16. Sep 16

FG München: Prerequisites for exemption from inheritance tax in case of family home

Family homes can only be passed on to one’s spouse or children free of tax if certain conditions are met. That was the verdict of the Finanzgericht (FG) München [Fiscal Court of Munich] in one of its recent rulings.

GRP Rainer Lawyers and Tax Advisors in Cologne, Berlin, Bonn, Düsseldorf, Frankfurt, Hamburg, Munich, Stuttgart and London conclude: In many instances, it is possible to pass on a family home without incurring tax. Spouses are able to assert a tax allowance of 500,000 euros in these cases, whereas the figure is 400,000 euros for children. Under certain circumstances, it is possible to benefit from an inheritance tax exemption that exceeds these tax allowances, e.g. if the heir has personally made use of the property in question for residential purposes for at least ten years. Another example is if the testator himself lived in the bequeathed flat or house. This comes from a judgment of the FG München from February 24, 2016 (Az.: 4 K 2885/14).

In the instant case, a married couple had lived together in their detached house. In March 2010, the couple wanted to move from that house into an owner-occupied apartment, but the move was not possible because the husband came down with a serious illness. Each partner owned a 50 per cent share in the house and the flat. Following the death of the husband, the wife inherited, among other things, her husband’s shares in both properties. She sold the house and moved into the apartment. The tax office subsequently demanded payment of inheritance tax for the inherited properties. The wife resisted these demands and invoked a special regulation, according to which the testator need not have lived in the property up until his death if compelling reasons rendered this impossible.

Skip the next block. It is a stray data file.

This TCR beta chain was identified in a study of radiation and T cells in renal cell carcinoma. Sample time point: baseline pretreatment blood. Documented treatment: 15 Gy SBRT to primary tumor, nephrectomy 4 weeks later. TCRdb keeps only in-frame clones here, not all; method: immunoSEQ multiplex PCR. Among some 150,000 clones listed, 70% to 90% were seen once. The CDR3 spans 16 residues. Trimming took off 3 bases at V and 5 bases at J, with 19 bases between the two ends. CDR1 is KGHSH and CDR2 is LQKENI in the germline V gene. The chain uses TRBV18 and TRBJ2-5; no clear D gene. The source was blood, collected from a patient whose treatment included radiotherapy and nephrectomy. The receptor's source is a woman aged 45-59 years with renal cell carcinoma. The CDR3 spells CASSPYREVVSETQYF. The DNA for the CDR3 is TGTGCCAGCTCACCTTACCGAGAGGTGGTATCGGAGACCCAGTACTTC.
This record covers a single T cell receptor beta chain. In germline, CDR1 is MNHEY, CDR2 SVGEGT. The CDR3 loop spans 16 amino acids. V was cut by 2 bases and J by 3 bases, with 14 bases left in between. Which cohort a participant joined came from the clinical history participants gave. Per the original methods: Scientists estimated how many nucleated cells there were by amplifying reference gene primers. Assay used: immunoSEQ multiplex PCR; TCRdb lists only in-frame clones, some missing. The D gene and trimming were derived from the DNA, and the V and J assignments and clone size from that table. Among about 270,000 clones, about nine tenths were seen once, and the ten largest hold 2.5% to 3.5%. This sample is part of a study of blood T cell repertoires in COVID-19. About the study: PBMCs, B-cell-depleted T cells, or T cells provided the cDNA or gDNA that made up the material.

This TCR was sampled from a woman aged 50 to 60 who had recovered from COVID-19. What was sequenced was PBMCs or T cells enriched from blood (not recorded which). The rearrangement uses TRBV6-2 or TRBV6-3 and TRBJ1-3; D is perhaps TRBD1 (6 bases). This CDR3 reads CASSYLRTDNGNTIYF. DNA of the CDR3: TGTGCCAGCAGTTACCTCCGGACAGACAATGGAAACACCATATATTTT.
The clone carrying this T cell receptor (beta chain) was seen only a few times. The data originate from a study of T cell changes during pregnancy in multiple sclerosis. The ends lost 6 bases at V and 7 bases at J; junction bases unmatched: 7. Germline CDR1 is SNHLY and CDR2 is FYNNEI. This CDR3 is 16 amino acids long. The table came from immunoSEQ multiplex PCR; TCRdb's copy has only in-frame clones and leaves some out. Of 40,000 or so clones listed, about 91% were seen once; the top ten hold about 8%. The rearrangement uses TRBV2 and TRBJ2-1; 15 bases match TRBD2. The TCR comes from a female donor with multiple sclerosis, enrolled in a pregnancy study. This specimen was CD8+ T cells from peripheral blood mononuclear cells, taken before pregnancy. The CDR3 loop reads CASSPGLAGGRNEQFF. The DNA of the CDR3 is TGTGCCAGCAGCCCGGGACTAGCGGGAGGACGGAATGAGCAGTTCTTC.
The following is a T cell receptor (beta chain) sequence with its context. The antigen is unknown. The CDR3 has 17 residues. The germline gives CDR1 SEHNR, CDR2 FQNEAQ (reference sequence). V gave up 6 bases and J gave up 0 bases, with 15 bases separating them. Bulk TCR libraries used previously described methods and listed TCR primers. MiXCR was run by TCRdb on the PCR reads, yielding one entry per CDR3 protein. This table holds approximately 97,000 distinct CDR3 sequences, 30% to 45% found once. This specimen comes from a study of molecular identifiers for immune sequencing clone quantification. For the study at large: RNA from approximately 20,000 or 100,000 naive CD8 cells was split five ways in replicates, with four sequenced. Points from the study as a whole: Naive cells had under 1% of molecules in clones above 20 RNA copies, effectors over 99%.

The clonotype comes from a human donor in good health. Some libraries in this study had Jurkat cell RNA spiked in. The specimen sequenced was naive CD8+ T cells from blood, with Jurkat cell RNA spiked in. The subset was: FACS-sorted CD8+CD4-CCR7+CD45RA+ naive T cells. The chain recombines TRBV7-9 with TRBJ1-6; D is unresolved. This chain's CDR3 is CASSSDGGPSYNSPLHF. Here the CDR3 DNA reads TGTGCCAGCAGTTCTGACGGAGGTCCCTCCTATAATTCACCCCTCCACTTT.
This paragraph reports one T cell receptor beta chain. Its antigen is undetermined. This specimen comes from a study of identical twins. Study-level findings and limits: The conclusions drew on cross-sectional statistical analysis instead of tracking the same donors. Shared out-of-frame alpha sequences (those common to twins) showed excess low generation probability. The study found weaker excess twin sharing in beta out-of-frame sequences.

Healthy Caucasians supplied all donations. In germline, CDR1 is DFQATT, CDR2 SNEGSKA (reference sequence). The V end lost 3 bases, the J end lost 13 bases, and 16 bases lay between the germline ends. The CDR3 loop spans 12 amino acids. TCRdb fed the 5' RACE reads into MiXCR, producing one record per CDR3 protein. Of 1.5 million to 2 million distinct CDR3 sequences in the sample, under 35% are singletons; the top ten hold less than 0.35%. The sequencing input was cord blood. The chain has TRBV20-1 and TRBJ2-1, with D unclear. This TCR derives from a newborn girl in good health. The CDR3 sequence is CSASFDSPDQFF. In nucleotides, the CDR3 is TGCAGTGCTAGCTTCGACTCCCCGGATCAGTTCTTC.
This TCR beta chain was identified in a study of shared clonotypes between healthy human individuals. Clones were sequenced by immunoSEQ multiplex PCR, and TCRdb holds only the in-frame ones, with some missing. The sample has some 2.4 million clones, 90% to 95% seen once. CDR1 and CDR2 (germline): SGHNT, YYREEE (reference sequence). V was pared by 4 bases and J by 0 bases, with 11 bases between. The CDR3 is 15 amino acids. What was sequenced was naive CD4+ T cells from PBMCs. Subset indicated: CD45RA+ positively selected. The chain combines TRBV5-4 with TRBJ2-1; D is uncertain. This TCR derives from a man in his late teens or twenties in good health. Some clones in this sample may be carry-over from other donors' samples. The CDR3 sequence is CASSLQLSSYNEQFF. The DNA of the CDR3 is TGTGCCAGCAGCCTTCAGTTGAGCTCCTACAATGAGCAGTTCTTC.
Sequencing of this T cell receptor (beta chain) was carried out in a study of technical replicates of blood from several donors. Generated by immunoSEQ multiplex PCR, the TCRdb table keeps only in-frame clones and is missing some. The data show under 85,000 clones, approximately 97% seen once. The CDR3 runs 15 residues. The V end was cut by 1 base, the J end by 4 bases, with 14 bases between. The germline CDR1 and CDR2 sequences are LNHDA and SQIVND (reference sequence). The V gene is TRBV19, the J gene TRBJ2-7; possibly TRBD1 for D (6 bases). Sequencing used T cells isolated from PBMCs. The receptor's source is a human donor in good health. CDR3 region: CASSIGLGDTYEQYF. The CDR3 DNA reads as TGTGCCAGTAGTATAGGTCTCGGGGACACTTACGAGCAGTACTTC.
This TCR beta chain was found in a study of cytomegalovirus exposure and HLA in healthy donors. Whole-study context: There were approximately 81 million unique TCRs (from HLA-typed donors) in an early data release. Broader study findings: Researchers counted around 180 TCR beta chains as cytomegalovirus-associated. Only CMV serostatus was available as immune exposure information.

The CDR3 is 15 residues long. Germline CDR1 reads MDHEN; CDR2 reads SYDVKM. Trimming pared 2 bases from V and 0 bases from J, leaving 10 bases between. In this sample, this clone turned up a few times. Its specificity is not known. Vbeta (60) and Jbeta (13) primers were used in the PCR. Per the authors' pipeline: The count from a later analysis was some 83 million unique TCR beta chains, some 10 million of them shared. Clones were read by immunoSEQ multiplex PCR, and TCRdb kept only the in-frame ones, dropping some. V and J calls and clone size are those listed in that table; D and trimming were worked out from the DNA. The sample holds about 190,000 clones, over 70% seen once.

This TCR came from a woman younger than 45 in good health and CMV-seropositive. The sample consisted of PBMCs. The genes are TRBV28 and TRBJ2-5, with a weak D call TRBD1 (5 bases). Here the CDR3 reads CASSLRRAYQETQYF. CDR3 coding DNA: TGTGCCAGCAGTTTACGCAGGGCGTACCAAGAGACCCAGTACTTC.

However, the Finanzgericht München ruled that the widow had to pay the inheritance tax imposed by the tax office. While acknowledging that her husband’s severe illness constituted a compelling reason, it stated that for an exemption from inheritance tax the testator needed to have lived in the flat at least at an earlier point in time. If, on the other hand, he had never lived in the property, this meant there could be no exemption from inheritance tax.

When it comes to matters pertaining to inheritances, lawyers who are versed in the field of succession law can offer comprehensive advice.

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